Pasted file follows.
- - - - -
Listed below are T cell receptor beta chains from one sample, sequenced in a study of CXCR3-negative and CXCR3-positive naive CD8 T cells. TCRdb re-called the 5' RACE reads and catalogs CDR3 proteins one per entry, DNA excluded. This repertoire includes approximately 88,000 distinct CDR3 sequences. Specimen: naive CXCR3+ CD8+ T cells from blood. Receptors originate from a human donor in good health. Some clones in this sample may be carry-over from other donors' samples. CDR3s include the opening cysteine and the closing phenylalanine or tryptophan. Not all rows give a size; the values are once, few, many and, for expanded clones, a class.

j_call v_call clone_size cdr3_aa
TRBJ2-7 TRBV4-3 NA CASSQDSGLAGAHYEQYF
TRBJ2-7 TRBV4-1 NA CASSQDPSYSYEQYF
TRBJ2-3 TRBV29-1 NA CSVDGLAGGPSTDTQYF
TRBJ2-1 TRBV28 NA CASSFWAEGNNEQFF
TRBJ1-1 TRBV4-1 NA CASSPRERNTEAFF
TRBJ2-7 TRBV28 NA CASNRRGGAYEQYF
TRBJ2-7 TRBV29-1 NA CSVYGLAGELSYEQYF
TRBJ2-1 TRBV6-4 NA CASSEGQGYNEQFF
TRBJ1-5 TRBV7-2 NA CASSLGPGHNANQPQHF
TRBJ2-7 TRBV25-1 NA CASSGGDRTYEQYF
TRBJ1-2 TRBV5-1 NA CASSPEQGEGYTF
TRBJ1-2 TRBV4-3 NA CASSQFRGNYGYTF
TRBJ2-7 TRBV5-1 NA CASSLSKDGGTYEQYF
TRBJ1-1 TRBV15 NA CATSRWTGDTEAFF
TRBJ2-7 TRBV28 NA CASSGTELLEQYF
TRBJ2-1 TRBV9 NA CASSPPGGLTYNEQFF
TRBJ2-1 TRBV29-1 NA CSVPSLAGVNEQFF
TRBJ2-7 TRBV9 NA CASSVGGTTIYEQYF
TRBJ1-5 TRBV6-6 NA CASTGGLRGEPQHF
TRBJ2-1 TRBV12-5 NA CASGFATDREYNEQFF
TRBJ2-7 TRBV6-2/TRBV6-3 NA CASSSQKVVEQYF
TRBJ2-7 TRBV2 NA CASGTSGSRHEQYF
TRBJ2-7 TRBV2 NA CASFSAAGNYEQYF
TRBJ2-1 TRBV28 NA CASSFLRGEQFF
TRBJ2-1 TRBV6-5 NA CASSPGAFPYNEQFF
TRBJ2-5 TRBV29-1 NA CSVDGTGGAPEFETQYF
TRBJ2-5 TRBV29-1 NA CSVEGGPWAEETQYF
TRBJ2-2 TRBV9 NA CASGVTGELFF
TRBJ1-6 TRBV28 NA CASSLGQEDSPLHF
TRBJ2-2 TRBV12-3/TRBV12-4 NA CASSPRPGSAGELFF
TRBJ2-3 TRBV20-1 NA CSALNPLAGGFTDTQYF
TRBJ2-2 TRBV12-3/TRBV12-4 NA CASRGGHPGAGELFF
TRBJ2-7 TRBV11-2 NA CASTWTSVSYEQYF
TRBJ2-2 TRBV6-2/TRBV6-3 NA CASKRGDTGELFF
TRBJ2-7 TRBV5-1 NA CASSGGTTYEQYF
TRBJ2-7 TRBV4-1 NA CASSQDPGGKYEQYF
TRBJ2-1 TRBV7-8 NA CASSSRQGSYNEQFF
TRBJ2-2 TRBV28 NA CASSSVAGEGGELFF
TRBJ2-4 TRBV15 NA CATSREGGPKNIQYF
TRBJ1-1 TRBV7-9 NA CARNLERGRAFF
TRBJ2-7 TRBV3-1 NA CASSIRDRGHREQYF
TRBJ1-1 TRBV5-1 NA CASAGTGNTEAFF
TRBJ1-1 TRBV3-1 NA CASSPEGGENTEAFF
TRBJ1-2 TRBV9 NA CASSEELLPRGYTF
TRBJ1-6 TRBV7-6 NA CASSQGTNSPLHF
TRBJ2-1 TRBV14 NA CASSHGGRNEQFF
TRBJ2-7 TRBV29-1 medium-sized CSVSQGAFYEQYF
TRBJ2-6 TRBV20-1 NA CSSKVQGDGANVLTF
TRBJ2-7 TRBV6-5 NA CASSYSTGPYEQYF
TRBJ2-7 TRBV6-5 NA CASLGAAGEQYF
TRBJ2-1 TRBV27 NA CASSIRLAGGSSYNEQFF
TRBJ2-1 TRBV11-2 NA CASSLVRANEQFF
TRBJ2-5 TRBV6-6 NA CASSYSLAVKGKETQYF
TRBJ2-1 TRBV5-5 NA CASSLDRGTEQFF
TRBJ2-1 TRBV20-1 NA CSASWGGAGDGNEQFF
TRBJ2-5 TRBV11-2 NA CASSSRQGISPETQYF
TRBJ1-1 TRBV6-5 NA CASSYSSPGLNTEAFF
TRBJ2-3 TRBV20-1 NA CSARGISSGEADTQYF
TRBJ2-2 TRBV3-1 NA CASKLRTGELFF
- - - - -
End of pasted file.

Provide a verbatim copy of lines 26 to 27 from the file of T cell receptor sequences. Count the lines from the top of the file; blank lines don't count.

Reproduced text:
TRBJ2-1 TRBV28 NA CASSFLRGEQFF
TRBJ2-1 TRBV6-5 NA CASSPGAFPYNEQFF